The Indian Air Force (IAF) will reportedly retire one more squadron of the MiG-21 Bison aircraft by September 30. This news comes a day after two pilots lost their lives in a mishap involving a MiG-21 fighter aircraft.
“On September 30, the 51 Squadron, headquartered at Srinagar Air Base, will get its numbers. After this, there would only be three squadrons of the aircraft left in service, and they would be phased out by the year 2025, according to IAF sources quoted by the Defence Aviation Post.
MiG-21 fighter jets have been replaced by Su-30 and indigenous Light Combat Aircraft, which are more competent aircraft (LCA). 5 pilots had died in crashes involving 6 MiG-21 aircraft during the previous 20 months, according to Defence Aviation Poat
The Indian Air Force (IAF) lost both of its pilots on Thursday night when a MiG-21 fighter jet crashed in Rajasthan’s Barmer district. According to Lok Bandu, the Barmer District Collector, the IAF plane crashed close to Bhimda village in Baytoo.
The twin-seater MiG-21 trainer plane took out for a training sortie this evening from Rajasthan’s Utarlai air base, according to an IAF tweet. Near Barmer, the aircraft had an accident at about 9:10 p.m. Injury to both pilots resulted in death.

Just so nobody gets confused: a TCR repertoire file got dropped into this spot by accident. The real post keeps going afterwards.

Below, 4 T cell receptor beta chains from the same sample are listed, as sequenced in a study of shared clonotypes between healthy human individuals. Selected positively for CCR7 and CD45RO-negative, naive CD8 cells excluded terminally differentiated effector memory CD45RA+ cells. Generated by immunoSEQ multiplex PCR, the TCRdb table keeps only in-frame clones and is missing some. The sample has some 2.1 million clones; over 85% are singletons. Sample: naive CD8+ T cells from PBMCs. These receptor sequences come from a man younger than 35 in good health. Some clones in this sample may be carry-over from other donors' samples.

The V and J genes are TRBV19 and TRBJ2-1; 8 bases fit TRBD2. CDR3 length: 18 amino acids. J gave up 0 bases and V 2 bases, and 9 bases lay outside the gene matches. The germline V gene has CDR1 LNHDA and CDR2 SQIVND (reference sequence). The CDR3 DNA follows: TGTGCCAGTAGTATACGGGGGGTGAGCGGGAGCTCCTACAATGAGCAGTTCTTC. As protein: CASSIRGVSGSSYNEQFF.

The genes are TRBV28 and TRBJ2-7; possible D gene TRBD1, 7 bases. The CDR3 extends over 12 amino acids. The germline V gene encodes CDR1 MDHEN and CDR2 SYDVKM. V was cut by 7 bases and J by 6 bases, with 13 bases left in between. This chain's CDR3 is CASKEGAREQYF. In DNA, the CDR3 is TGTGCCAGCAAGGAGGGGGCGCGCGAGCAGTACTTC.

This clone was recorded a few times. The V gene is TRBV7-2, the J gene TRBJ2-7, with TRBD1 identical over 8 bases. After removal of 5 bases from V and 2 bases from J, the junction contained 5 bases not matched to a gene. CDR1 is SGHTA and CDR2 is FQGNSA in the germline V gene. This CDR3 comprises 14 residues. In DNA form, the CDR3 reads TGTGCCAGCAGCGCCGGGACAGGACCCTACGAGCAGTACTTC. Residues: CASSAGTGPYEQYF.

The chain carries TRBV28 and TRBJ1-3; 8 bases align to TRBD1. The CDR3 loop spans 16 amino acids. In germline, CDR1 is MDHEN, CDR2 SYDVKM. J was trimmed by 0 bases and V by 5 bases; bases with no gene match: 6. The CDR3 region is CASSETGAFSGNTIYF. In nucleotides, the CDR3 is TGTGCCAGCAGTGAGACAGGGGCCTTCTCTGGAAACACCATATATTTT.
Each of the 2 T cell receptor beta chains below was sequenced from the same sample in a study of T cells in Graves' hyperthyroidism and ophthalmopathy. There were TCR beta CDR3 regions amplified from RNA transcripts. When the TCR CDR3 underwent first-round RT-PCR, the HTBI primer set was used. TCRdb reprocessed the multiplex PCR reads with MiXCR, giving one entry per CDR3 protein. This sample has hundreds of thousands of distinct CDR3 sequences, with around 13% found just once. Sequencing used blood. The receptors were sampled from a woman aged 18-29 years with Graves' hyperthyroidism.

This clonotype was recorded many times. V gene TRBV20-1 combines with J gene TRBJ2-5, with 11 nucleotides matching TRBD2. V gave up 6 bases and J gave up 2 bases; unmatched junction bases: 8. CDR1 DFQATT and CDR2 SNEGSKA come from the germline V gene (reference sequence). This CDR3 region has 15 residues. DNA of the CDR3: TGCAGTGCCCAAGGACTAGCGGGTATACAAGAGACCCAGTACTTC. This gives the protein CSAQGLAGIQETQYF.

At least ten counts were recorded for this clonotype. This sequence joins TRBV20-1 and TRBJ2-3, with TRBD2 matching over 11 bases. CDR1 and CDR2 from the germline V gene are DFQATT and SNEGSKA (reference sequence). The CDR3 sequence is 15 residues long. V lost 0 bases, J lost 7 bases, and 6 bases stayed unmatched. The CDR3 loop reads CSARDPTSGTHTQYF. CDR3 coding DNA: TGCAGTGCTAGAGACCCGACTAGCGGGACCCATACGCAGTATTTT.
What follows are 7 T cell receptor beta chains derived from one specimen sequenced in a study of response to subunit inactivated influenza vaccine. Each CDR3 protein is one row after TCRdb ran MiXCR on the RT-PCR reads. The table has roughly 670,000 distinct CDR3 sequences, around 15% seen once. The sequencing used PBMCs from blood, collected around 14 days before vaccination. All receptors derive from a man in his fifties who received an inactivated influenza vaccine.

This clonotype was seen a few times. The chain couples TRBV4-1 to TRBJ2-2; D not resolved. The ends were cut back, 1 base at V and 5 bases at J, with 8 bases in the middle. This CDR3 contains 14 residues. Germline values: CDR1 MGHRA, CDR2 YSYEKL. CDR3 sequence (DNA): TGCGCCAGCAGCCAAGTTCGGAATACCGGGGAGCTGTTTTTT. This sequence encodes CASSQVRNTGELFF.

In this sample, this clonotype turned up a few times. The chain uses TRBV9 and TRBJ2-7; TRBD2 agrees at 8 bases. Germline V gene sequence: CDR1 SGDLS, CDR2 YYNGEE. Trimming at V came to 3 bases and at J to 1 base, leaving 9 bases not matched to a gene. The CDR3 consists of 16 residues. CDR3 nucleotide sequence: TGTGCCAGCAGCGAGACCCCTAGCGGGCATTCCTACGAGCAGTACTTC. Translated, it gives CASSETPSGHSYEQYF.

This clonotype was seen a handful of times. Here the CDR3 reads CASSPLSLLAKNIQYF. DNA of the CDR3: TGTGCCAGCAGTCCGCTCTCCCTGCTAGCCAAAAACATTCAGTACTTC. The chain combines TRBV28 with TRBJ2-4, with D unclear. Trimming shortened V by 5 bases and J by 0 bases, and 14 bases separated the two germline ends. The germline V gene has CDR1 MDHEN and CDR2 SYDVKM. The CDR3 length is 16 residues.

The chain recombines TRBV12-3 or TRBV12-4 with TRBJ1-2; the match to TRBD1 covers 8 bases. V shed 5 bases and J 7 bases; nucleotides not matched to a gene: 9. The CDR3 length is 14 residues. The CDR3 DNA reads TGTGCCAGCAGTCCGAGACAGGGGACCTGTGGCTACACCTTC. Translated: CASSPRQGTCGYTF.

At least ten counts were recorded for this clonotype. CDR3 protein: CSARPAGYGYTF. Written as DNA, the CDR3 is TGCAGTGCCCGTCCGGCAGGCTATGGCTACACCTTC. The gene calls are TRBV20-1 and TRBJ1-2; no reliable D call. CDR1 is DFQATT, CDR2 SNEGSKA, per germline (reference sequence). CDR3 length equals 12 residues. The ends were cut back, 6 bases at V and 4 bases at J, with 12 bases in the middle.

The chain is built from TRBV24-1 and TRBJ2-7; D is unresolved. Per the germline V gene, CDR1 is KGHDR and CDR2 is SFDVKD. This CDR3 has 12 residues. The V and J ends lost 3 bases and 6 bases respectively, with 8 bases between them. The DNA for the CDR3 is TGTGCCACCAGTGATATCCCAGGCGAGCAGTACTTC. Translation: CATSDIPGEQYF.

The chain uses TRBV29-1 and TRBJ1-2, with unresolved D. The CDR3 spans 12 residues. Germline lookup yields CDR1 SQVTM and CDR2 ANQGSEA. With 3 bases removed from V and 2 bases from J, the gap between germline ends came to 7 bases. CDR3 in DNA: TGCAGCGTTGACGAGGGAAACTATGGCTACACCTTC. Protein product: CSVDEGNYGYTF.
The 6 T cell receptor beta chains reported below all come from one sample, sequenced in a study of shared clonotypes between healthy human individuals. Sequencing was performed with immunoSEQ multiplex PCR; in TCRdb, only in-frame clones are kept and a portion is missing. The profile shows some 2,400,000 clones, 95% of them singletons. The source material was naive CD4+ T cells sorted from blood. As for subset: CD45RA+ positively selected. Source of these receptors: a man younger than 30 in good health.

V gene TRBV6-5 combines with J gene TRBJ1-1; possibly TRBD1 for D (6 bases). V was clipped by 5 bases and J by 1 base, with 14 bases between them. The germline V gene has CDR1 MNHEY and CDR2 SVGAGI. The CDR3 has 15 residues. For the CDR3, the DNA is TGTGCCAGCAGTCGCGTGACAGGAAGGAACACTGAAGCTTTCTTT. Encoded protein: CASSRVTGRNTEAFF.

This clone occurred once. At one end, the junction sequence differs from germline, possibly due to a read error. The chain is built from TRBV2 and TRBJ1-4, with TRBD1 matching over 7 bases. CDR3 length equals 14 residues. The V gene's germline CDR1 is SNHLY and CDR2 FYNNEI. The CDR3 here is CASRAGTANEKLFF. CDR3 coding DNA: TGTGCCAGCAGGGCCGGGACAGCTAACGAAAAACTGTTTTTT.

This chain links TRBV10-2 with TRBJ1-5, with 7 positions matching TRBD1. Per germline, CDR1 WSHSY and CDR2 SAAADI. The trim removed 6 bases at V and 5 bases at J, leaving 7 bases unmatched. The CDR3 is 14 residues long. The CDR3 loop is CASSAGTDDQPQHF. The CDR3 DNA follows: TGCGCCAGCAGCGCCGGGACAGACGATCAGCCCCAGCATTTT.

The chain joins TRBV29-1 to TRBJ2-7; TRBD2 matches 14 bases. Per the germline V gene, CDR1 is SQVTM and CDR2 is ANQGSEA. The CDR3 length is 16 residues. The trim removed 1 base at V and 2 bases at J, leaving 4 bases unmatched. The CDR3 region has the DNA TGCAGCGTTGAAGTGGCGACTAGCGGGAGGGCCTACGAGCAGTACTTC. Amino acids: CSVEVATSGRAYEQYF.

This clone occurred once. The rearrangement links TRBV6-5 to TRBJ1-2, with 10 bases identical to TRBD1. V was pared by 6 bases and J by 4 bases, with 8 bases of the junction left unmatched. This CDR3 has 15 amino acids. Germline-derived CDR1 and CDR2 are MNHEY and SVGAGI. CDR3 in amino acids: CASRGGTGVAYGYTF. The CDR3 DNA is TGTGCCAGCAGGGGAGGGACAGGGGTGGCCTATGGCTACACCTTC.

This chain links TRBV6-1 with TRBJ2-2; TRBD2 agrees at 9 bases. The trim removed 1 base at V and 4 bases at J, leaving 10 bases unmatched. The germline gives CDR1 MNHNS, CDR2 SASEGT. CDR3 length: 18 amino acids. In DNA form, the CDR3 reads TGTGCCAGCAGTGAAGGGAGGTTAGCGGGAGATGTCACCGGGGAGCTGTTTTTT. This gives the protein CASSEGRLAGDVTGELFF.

The IAF expressed its sincere sympathy for the lives lost and stated that it stood firmly by the grieving families. An investigation to determine the accident’s cause has been mandated.
After the tragedy, IAF Chief Air Chief Marshal VR Chaudhari talked with Defence Minister Rajnath Singh. The IAF head gave Singh a thorough briefing on the situation.
Singh expressed his sorrow on the passing of the two pilots and his condolences to their families. “Deeply distressed by the passing of two Air Warriors during an IAF Mig-21 training aircraft accident near Barmer in Rajasthan. We shall never forget the contribution they made to the country. In this difficult time, my thoughts are with the grieving families, the defence minister wrote.
The crash shines a spotlight once more on the IAF’s ageing fleet of Mig-21 aircraft, which are of Soviet origin and have been in up to 200 mishaps since they were originally introduced in the early 1960s.